U.S. doctors online now

# Can find out my weigh without weighing myself with my height the sizes of paints it wear.. im 5' 7 and i wear a size 11

2 doctor answers2 doctors weighed in
Psychiatry 25 years experience
Hello. : Hello. It doesn't work that way. What if you had lots of muscles - they weigh alot? Or what if a person needed to wear really big pants because that part of them was large - but the rest of them was small? I think you will need to weigh yourself on a scale to find out how much you weigh. Take care.
Neurology 29 years experience
The : The easiest way to find one's bodyweight is to use a scale. Scales are available at doctors' offices, health clubs, department stores and sometimes at thrift stores. Battery-operated electronic scales use a strain gauge and are usually more accurate than the older, mechanical spring scales. More expensive scales often have more strain gauges and can be more accurate. Scales used for some commercial purposes are tested on a regular basis (usually yearly) to make sure they are accurate. It might be possible to roughly estimate body weight in a number of ways. Given someone's height, such as 67 inches (or 1.7018 meters) and a rough estimate of where they are on the scale from very thin to very fat (such as a dress size of 11, which is usually somewhere right in the middle), you can use something called a body mass index (or bmi). Bmi is calculated as (weight in kg) divided by (height in meters, squared). A normal weight corresponds to a bmi of 20-25. Using the low end of this range, 20, someone who is 1.7018 meters would weigh 57.92 kg, or about 128 pounds. Using the high end of this range, 25, someone who is 1.7018 meters would weigh 159 pounds. So, if accuracy isn't too important, someone who is about 67 inches tall and wears a size 11 dress would probably (but not always) weigh somewhere close to 128 - 159 pounds. I think a far more elegant way to estimate weight is by displacement. If i were going to estimate my weight using this method, i would lie in a bathtub filled with water. While i floated in the water, keeping as still as possible, i would have a helper mark the height of the water on the side of the tub. Then, i would get out of the tub, making sure to allow as much water as possible to drip off of me and back into the tub. I would then use a 2 liter bottle as a measure to add water back into the tub until it reached the line. Since water weighs 1 kg per liter, my weight in kg would be roughly equal to two times the number of bottles of water it took to fill the tub back up to the line. After all was said and done, though, it would probably be easier to do what dr. Fowler says.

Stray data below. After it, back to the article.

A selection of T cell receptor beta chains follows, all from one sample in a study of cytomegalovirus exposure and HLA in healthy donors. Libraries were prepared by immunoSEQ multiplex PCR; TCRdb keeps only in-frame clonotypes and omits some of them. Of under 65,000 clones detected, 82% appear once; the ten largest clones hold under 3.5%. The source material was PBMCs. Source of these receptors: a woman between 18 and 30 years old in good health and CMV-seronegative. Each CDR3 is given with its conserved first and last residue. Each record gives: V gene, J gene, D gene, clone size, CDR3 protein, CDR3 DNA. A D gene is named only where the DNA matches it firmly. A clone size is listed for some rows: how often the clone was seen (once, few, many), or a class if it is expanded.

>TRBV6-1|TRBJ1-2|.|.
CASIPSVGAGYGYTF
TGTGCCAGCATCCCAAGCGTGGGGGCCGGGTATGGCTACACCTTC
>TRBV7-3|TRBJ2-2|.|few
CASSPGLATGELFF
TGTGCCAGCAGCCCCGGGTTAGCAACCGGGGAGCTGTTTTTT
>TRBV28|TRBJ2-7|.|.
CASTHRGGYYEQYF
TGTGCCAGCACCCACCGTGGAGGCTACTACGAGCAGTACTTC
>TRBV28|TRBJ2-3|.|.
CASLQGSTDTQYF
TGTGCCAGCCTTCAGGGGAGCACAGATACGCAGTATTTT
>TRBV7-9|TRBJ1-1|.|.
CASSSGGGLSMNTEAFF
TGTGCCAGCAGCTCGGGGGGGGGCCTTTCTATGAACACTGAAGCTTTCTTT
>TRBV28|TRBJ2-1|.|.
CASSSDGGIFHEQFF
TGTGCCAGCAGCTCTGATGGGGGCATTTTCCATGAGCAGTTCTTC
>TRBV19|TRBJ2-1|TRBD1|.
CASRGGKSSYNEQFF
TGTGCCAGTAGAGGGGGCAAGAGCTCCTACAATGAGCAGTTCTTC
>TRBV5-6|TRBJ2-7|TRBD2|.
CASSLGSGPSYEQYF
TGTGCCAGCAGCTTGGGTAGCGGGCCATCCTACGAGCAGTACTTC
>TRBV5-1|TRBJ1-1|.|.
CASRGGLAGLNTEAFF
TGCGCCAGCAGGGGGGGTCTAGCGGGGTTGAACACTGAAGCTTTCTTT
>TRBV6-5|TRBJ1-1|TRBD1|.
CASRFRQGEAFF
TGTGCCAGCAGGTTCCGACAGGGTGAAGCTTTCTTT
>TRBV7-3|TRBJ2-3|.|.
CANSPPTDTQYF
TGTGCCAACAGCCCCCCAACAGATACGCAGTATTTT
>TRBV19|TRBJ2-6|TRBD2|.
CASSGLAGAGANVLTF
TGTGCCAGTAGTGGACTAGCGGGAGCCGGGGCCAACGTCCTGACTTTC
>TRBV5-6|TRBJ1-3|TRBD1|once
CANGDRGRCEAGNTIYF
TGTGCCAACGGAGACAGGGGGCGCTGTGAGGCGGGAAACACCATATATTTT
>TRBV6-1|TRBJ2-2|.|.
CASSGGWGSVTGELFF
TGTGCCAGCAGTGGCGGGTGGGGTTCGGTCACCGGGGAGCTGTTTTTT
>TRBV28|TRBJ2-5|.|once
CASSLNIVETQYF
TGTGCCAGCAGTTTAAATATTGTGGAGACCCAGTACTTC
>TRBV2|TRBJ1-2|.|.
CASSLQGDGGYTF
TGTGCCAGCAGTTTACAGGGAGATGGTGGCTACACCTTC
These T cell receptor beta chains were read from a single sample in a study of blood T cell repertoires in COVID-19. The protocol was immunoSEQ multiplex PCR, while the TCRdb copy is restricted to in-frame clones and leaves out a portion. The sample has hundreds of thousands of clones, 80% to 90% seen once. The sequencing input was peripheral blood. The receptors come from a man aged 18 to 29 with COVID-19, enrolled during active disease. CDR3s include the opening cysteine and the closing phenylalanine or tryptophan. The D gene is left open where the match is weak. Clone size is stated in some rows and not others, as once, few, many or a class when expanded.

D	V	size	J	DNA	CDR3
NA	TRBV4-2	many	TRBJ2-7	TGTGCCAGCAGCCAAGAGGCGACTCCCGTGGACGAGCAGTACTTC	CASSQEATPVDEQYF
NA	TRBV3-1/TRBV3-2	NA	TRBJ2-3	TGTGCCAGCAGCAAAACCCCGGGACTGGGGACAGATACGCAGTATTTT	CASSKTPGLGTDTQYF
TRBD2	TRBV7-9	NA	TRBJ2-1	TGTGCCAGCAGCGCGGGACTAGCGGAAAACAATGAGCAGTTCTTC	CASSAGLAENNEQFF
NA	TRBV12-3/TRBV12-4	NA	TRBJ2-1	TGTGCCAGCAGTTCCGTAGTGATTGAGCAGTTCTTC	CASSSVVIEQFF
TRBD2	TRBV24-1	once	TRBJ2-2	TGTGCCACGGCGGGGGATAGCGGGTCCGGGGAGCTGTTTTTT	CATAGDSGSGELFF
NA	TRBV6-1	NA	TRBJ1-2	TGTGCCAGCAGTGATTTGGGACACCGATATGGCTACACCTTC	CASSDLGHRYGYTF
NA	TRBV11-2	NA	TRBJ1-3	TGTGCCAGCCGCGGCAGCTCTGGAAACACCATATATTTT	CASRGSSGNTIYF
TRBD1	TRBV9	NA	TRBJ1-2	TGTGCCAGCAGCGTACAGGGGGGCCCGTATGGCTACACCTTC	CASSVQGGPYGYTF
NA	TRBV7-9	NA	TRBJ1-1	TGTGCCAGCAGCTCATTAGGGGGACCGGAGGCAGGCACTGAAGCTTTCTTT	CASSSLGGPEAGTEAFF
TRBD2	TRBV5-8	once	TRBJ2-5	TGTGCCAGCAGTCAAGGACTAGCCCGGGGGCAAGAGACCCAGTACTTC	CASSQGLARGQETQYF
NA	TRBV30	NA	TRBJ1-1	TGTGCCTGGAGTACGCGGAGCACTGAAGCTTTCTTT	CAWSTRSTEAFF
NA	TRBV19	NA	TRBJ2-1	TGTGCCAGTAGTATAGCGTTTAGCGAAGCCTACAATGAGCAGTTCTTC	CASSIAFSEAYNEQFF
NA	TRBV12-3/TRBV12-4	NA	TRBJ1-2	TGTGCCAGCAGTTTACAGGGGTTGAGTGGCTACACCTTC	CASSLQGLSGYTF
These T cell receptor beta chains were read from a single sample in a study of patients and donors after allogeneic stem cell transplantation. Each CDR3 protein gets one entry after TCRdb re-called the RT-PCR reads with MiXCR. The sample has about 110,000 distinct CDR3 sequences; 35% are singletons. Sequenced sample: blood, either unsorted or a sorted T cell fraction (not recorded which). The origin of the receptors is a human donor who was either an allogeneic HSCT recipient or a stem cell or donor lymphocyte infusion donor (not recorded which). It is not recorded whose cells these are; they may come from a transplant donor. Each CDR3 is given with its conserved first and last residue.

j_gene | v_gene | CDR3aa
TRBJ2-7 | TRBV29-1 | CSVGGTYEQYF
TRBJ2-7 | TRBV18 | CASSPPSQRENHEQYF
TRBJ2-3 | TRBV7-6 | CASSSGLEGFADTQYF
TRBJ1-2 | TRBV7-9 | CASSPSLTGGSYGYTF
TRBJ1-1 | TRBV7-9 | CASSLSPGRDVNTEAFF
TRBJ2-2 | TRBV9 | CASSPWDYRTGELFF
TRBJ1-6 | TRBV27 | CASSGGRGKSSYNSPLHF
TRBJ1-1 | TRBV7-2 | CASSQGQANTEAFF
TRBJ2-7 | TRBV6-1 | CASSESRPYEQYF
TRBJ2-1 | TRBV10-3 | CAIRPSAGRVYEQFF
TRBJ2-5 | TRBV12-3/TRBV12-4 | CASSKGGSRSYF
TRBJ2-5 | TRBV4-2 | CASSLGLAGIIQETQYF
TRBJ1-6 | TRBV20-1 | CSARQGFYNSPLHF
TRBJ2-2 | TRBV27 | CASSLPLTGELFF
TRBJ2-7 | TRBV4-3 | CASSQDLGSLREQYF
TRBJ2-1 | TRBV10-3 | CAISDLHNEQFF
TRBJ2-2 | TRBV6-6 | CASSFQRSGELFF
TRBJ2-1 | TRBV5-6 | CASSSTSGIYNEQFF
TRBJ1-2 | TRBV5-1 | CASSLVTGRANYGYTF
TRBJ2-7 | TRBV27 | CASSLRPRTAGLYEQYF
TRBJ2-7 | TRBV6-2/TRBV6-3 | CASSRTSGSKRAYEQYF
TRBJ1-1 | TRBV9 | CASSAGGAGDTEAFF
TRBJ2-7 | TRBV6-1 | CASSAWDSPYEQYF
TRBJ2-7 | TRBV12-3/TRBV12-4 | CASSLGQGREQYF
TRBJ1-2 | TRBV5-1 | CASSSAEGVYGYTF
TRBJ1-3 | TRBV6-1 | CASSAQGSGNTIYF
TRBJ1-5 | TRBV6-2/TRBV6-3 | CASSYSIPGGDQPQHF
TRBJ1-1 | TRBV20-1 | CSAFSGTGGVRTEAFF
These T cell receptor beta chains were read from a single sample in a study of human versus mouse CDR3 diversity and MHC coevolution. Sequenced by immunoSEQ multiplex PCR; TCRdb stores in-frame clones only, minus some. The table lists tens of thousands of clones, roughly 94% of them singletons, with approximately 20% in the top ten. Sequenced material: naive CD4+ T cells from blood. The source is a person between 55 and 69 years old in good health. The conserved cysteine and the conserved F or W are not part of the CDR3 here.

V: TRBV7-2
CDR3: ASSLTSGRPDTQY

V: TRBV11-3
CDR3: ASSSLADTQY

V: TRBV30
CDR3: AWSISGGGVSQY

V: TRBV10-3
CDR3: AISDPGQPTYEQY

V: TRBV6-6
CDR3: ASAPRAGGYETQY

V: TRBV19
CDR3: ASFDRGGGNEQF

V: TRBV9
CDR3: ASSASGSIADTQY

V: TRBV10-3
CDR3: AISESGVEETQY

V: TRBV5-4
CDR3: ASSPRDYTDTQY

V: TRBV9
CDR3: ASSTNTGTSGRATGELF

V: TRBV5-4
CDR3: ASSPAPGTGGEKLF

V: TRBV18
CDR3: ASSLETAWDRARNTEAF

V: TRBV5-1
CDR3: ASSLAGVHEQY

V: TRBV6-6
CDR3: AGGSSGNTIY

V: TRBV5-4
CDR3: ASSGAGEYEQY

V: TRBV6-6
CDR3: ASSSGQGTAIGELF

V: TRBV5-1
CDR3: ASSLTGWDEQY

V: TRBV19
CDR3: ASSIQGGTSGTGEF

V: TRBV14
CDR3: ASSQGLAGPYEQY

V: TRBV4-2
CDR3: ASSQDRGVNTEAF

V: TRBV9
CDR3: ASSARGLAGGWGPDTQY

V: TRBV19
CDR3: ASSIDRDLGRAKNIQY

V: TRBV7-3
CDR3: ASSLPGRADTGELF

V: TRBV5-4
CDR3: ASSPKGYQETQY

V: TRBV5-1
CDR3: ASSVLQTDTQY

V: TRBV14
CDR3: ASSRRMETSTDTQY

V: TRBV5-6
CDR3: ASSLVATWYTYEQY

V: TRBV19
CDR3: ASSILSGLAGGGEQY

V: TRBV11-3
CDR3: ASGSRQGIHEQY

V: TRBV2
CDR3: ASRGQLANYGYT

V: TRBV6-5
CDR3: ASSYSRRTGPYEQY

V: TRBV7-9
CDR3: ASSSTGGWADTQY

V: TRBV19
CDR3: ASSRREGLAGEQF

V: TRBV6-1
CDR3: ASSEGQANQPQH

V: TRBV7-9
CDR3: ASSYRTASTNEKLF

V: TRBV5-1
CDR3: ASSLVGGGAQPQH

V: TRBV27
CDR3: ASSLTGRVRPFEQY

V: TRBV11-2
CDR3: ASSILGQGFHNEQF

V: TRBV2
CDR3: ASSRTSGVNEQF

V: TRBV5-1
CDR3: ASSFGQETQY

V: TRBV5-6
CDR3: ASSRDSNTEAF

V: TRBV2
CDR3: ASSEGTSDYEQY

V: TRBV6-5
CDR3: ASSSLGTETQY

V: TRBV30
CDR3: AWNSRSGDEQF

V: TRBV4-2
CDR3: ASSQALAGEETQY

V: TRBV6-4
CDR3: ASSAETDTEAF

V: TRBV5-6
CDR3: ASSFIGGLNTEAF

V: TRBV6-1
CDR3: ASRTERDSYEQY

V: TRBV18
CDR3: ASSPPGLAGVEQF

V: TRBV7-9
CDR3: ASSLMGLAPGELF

Last updated Oct 3, 2016